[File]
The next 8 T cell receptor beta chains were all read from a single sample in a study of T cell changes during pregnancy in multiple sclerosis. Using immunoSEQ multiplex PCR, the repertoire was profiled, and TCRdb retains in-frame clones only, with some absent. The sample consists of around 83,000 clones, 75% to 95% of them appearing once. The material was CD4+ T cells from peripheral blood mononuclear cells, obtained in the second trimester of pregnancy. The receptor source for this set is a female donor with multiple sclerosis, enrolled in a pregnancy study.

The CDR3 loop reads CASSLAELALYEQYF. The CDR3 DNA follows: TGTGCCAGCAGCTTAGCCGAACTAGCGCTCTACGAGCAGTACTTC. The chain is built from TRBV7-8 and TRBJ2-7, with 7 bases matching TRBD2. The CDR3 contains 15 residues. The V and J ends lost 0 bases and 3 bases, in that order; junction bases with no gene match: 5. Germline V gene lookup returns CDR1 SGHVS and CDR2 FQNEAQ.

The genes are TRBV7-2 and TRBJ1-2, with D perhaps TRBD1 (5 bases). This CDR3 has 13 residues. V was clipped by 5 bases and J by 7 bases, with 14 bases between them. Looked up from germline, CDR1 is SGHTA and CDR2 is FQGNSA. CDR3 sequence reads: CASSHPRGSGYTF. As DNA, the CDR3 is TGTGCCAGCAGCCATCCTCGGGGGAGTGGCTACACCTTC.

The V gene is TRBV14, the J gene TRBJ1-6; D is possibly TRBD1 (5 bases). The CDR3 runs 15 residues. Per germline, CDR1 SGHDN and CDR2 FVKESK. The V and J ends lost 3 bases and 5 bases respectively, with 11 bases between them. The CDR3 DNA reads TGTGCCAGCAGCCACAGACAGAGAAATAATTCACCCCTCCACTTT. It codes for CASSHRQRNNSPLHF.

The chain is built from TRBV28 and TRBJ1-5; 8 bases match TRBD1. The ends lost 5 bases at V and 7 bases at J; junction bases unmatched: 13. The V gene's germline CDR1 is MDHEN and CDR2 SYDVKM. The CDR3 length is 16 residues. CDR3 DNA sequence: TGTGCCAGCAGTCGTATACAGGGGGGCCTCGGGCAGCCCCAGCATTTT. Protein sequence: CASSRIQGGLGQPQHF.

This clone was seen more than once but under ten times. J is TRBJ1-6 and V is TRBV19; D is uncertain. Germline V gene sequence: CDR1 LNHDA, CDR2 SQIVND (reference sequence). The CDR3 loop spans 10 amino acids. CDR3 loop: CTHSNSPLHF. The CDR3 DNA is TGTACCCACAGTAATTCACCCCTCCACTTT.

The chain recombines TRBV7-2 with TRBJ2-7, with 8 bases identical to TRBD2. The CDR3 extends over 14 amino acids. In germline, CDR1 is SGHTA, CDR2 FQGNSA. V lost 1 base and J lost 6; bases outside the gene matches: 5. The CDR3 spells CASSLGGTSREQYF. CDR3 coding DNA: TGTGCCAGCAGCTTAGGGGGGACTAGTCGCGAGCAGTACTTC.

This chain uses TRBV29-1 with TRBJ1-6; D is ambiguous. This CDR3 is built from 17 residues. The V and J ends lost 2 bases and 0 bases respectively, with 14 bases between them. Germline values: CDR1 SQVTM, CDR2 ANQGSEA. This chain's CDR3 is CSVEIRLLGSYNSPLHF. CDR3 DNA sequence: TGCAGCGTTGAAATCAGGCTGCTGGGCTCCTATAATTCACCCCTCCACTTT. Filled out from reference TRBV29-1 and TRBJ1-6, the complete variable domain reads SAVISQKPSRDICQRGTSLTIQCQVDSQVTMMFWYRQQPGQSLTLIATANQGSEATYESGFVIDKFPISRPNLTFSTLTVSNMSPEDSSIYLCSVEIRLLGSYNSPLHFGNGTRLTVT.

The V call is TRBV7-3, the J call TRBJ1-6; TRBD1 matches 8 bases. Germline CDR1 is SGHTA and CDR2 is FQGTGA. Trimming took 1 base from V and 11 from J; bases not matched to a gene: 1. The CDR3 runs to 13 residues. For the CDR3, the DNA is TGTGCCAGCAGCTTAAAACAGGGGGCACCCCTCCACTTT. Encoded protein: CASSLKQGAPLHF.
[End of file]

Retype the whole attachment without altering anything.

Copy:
The next 8 T cell receptor beta chains were all read from a single sample in a study of T cell changes during pregnancy in multiple sclerosis. Using immunoSEQ multiplex PCR, the repertoire was profiled, and TCRdb retains in-frame clones only, with some absent. The sample consists of around 83,000 clones, 75% to 95% of them appearing once. The material was CD4+ T cells from peripheral blood mononuclear cells, obtained in the second trimester of pregnancy. The receptor source for this set is a female donor with multiple sclerosis, enrolled in a pregnancy study.

The CDR3 loop reads CASSLAELALYEQYF. The CDR3 DNA follows: TGTGCCAGCAGCTTAGCCGAACTAGCGCTCTACGAGCAGTACTTC. The chain is built from TRBV7-8 and TRBJ2-7, with 7 bases matching TRBD2. The CDR3 contains 15 residues. The V and J ends lost 0 bases and 3 bases, in that order; junction bases with no gene match: 5. Germline V gene lookup returns CDR1 SGHVS and CDR2 FQNEAQ.

The genes are TRBV7-2 and TRBJ1-2, with D perhaps TRBD1 (5 bases). This CDR3 has 13 residues. V was clipped by 5 bases and J by 7 bases, with 14 bases between them. Looked up from germline, CDR1 is SGHTA and CDR2 is FQGNSA. CDR3 sequence reads: CASSHPRGSGYTF. As DNA, the CDR3 is TGTGCCAGCAGCCATCCTCGGGGGAGTGGCTACACCTTC.

The V gene is TRBV14, the J gene TRBJ1-6; D is possibly TRBD1 (5 bases). The CDR3 runs 15 residues. Per germline, CDR1 SGHDN and CDR2 FVKESK. The V and J ends lost 3 bases and 5 bases respectively, with 11 bases between them. The CDR3 DNA reads TGTGCCAGCAGCCACAGACAGAGAAATAATTCACCCCTCCACTTT. It codes for CASSHRQRNNSPLHF.

The chain is built from TRBV28 and TRBJ1-5; 8 bases match TRBD1. The ends lost 5 bases at V and 7 bases at J; junction bases unmatched: 13. The V gene's germline CDR1 is MDHEN and CDR2 SYDVKM. The CDR3 length is 16 residues. CDR3 DNA sequence: TGTGCCAGCAGTCGTATACAGGGGGGCCTCGGGCAGCCCCAGCATTTT. Protein sequence: CASSRIQGGLGQPQHF.

This clone was seen more than once but under ten times. J is TRBJ1-6 and V is TRBV19; D is uncertain. Germline V gene sequence: CDR1 LNHDA, CDR2 SQIVND (reference sequence). The CDR3 loop spans 10 amino acids. CDR3 loop: CTHSNSPLHF. The CDR3 DNA is TGTACCCACAGTAATTCACCCCTCCACTTT.

The chain recombines TRBV7-2 with TRBJ2-7, with 8 bases identical to TRBD2. The CDR3 extends over 14 amino acids. In germline, CDR1 is SGHTA, CDR2 FQGNSA. V lost 1 base and J lost 6; bases outside the gene matches: 5. The CDR3 spells CASSLGGTSREQYF. CDR3 coding DNA: TGTGCCAGCAGCTTAGGGGGGACTAGTCGCGAGCAGTACTTC.

This chain uses TRBV29-1 with TRBJ1-6; D is ambiguous. This CDR3 is built from 17 residues. The V and J ends lost 2 bases and 0 bases respectively, with 14 bases between them. Germline values: CDR1 SQVTM, CDR2 ANQGSEA. This chain's CDR3 is CSVEIRLLGSYNSPLHF. CDR3 DNA sequence: TGCAGCGTTGAAATCAGGCTGCTGGGCTCCTATAATTCACCCCTCCACTTT. Filled out from reference TRBV29-1 and TRBJ1-6, the complete variable domain reads SAVISQKPSRDICQRGTSLTIQCQVDSQVTMMFWYRQQPGQSLTLIATANQGSEATYESGFVIDKFPISRPNLTFSTLTVSNMSPEDSSIYLCSVEIRLLGSYNSPLHFGNGTRLTVT.

The V call is TRBV7-3, the J call TRBJ1-6; TRBD1 matches 8 bases. Germline CDR1 is SGHTA and CDR2 is FQGTGA. Trimming took 1 base from V and 11 from J; bases not matched to a gene: 1. The CDR3 runs to 13 residues. For the CDR3, the DNA is TGTGCCAGCAGCTTAAAACAGGGGGCACCCCTCCACTTT. Encoded protein: CASSLKQGAPLHF.